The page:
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Brain: Subthalamus
Coronal slices of human brain showing the basal ganglia, subthalamic nucleus (STN) and substantia nigra (SN). STN is in subthalamus; SN is not.
NeuroNames hier-417
MeSH Subthalamus
NeuroLex ID birnlex_708

The subthalamus or Prethalamus is a part of the diencephalon.[1] Its major part is the subthalamic nucleus. The subthalamus connects to the globus pallidus, part of the telencephalon.[2]


During development the subthalamus is continuous with the hypothalamus, but is separated by white matter fibres mainly from the internal capsule. Caudally, the subthalamus or prethalamus is separated from the thalamus by the zona limitans intrathalamica. Other nuclei of the subthalamus are the zona incerta, thalamic reticular nucleus, and the fields of Forel.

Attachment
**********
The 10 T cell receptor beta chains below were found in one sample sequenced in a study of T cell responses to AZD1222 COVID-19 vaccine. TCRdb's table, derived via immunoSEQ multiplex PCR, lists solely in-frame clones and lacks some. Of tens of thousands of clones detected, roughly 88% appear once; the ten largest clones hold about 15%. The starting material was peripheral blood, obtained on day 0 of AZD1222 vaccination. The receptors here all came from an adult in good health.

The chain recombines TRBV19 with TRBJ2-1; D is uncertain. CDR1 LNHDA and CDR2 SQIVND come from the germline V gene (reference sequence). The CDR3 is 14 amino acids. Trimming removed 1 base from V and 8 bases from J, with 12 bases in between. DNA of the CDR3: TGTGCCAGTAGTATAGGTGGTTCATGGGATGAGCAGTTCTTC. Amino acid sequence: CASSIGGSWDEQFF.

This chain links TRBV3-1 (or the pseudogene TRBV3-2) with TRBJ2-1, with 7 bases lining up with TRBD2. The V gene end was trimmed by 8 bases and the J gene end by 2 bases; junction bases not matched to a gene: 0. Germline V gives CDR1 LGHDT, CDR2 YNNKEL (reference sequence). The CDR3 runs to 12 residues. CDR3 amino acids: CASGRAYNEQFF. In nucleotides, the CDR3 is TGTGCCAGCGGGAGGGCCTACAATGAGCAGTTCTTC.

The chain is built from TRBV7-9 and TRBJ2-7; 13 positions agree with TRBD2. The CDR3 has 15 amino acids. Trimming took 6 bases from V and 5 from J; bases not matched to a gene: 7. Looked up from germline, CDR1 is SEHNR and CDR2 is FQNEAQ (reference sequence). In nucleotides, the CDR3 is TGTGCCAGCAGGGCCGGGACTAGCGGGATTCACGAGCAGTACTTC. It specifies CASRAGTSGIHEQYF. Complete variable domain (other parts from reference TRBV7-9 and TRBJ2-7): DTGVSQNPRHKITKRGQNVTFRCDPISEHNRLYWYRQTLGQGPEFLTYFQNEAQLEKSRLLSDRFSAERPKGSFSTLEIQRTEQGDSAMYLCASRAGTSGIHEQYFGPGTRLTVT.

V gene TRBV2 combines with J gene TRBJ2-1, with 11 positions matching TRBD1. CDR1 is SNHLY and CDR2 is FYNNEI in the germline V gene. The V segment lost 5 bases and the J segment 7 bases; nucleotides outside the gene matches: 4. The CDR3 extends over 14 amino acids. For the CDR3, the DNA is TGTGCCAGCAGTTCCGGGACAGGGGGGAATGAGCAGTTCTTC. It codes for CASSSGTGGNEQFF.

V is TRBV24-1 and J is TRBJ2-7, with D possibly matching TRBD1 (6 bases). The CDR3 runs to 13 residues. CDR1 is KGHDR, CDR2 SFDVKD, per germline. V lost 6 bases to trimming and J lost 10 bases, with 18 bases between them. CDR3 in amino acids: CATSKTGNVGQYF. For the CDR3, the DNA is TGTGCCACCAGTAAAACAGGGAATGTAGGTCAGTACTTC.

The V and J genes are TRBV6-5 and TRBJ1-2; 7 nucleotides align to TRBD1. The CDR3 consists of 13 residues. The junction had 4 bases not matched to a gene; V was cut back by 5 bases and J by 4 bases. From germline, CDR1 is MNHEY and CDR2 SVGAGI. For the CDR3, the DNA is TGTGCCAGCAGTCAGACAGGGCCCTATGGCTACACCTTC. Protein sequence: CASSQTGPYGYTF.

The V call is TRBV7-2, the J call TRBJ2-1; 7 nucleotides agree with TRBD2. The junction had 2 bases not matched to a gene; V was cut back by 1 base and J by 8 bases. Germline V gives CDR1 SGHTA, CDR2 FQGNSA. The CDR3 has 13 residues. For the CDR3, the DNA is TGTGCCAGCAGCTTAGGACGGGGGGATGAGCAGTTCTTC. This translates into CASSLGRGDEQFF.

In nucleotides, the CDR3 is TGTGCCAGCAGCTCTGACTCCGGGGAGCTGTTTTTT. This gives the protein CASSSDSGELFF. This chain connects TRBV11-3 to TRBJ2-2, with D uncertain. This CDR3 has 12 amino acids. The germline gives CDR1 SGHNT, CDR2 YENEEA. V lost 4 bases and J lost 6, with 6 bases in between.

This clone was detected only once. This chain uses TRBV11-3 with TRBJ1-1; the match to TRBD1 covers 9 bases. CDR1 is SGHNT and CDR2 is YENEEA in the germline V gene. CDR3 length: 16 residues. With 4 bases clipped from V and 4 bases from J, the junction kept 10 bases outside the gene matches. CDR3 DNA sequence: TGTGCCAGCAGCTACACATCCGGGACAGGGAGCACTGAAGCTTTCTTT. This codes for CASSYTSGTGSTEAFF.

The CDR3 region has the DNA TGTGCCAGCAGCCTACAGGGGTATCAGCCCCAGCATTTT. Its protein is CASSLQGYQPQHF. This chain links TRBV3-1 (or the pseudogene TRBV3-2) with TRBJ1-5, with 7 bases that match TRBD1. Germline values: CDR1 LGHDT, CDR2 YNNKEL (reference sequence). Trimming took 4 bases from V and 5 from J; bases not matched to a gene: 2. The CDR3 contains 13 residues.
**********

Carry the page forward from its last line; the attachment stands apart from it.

Post-natally the subthalamus lies beneath the thalamus, hence 'sub' (meaning below) 'thalamus'. It also lies dorsolateral to the hypothalamus.


The subthalamus develops efferent (output) connections to the striatum (caudate nucleus and putamen) in the telencephalon, to the dorsal thalamus (medial and lateral nuclear groups) in the diencephalon, and to the red nucleus and substantia nigra in the mesencephalon. It receives afferent (input) connections from the substantia nigra and striatum.

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